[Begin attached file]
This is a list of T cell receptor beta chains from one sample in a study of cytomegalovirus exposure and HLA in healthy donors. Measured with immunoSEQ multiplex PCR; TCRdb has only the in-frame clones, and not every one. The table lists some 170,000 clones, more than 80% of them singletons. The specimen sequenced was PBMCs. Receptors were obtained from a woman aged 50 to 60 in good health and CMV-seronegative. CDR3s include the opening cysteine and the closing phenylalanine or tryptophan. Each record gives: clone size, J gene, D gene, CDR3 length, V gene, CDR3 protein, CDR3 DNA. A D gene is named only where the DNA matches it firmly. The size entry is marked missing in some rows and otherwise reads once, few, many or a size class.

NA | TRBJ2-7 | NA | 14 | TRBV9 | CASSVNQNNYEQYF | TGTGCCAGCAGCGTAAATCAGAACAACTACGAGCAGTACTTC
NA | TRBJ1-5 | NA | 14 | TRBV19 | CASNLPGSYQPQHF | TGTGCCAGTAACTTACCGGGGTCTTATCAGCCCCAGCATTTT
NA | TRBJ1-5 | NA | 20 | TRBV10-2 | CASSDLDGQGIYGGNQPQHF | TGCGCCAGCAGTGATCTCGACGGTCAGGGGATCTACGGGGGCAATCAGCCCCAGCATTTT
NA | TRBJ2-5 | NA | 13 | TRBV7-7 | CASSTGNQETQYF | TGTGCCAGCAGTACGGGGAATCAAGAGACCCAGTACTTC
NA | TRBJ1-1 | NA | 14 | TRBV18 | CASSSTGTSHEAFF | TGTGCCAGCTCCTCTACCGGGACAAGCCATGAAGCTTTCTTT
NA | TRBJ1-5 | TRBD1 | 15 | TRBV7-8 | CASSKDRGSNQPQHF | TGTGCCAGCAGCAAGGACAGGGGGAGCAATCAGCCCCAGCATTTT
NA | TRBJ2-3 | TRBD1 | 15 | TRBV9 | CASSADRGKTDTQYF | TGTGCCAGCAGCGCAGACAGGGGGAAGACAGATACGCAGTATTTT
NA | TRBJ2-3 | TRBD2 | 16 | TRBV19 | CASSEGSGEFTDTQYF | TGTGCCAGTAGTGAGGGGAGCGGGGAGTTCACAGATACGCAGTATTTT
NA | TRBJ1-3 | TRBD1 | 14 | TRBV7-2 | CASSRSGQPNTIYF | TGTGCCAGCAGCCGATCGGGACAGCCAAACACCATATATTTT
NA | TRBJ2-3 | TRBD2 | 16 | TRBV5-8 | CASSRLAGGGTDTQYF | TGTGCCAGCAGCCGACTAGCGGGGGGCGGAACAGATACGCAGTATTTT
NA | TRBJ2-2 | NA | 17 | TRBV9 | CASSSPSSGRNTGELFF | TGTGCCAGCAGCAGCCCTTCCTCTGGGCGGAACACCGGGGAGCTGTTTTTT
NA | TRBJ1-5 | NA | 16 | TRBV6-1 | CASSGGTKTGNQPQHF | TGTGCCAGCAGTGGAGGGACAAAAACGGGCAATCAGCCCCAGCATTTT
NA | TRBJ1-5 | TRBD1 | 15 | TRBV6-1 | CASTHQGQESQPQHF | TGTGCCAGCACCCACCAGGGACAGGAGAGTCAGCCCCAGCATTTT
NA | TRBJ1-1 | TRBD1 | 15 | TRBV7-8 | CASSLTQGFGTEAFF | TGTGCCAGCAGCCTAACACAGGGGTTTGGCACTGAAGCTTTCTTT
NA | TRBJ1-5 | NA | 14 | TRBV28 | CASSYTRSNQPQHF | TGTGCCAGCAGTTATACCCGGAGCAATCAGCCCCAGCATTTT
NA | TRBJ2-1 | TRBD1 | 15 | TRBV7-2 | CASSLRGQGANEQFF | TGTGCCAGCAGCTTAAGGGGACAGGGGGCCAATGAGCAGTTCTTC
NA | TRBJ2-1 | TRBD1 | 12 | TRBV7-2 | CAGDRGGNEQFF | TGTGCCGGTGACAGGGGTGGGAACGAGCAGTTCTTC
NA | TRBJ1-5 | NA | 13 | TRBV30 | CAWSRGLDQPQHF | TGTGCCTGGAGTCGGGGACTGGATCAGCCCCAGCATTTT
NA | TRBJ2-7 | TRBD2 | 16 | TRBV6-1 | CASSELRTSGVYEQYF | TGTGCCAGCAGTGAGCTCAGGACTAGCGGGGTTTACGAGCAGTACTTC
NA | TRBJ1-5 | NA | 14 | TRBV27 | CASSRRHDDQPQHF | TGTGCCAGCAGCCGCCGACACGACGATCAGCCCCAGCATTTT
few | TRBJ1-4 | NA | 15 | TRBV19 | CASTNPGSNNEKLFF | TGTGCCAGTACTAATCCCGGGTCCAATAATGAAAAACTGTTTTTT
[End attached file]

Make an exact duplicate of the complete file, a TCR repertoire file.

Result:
This is a list of T cell receptor beta chains from one sample in a study of cytomegalovirus exposure and HLA in healthy donors. Measured with immunoSEQ multiplex PCR; TCRdb has only the in-frame clones, and not every one. The table lists some 170,000 clones, more than 80% of them singletons. The specimen sequenced was PBMCs. Receptors were obtained from a woman aged 50 to 60 in good health and CMV-seronegative. CDR3s include the opening cysteine and the closing phenylalanine or tryptophan. Each record gives: clone size, J gene, D gene, CDR3 length, V gene, CDR3 protein, CDR3 DNA. A D gene is named only where the DNA matches it firmly. The size entry is marked missing in some rows and otherwise reads once, few, many or a size class.

NA | TRBJ2-7 | NA | 14 | TRBV9 | CASSVNQNNYEQYF | TGTGCCAGCAGCGTAAATCAGAACAACTACGAGCAGTACTTC
NA | TRBJ1-5 | NA | 14 | TRBV19 | CASNLPGSYQPQHF | TGTGCCAGTAACTTACCGGGGTCTTATCAGCCCCAGCATTTT
NA | TRBJ1-5 | NA | 20 | TRBV10-2 | CASSDLDGQGIYGGNQPQHF | TGCGCCAGCAGTGATCTCGACGGTCAGGGGATCTACGGGGGCAATCAGCCCCAGCATTTT
NA | TRBJ2-5 | NA | 13 | TRBV7-7 | CASSTGNQETQYF | TGTGCCAGCAGTACGGGGAATCAAGAGACCCAGTACTTC
NA | TRBJ1-1 | NA | 14 | TRBV18 | CASSSTGTSHEAFF | TGTGCCAGCTCCTCTACCGGGACAAGCCATGAAGCTTTCTTT
NA | TRBJ1-5 | TRBD1 | 15 | TRBV7-8 | CASSKDRGSNQPQHF | TGTGCCAGCAGCAAGGACAGGGGGAGCAATCAGCCCCAGCATTTT
NA | TRBJ2-3 | TRBD1 | 15 | TRBV9 | CASSADRGKTDTQYF | TGTGCCAGCAGCGCAGACAGGGGGAAGACAGATACGCAGTATTTT
NA | TRBJ2-3 | TRBD2 | 16 | TRBV19 | CASSEGSGEFTDTQYF | TGTGCCAGTAGTGAGGGGAGCGGGGAGTTCACAGATACGCAGTATTTT
NA | TRBJ1-3 | TRBD1 | 14 | TRBV7-2 | CASSRSGQPNTIYF | TGTGCCAGCAGCCGATCGGGACAGCCAAACACCATATATTTT
NA | TRBJ2-3 | TRBD2 | 16 | TRBV5-8 | CASSRLAGGGTDTQYF | TGTGCCAGCAGCCGACTAGCGGGGGGCGGAACAGATACGCAGTATTTT
NA | TRBJ2-2 | NA | 17 | TRBV9 | CASSSPSSGRNTGELFF | TGTGCCAGCAGCAGCCCTTCCTCTGGGCGGAACACCGGGGAGCTGTTTTTT
NA | TRBJ1-5 | NA | 16 | TRBV6-1 | CASSGGTKTGNQPQHF | TGTGCCAGCAGTGGAGGGACAAAAACGGGCAATCAGCCCCAGCATTTT
NA | TRBJ1-5 | TRBD1 | 15 | TRBV6-1 | CASTHQGQESQPQHF | TGTGCCAGCACCCACCAGGGACAGGAGAGTCAGCCCCAGCATTTT
NA | TRBJ1-1 | TRBD1 | 15 | TRBV7-8 | CASSLTQGFGTEAFF | TGTGCCAGCAGCCTAACACAGGGGTTTGGCACTGAAGCTTTCTTT
NA | TRBJ1-5 | NA | 14 | TRBV28 | CASSYTRSNQPQHF | TGTGCCAGCAGTTATACCCGGAGCAATCAGCCCCAGCATTTT
NA | TRBJ2-1 | TRBD1 | 15 | TRBV7-2 | CASSLRGQGANEQFF | TGTGCCAGCAGCTTAAGGGGACAGGGGGCCAATGAGCAGTTCTTC
NA | TRBJ2-1 | TRBD1 | 12 | TRBV7-2 | CAGDRGGNEQFF | TGTGCCGGTGACAGGGGTGGGAACGAGCAGTTCTTC
NA | TRBJ1-5 | NA | 13 | TRBV30 | CAWSRGLDQPQHF | TGTGCCTGGAGTCGGGGACTGGATCAGCCCCAGCATTTT
NA | TRBJ2-7 | TRBD2 | 16 | TRBV6-1 | CASSELRTSGVYEQYF | TGTGCCAGCAGTGAGCTCAGGACTAGCGGGGTTTACGAGCAGTACTTC
NA | TRBJ1-5 | NA | 14 | TRBV27 | CASSRRHDDQPQHF | TGTGCCAGCAGCCGCCGACACGACGATCAGCCCCAGCATTTT
few | TRBJ1-4 | NA | 15 | TRBV19 | CASTNPGSNNEKLFF | TGTGCCAGTACTAATCCCGGGTCCAATAATGAAAAACTGTTTTTT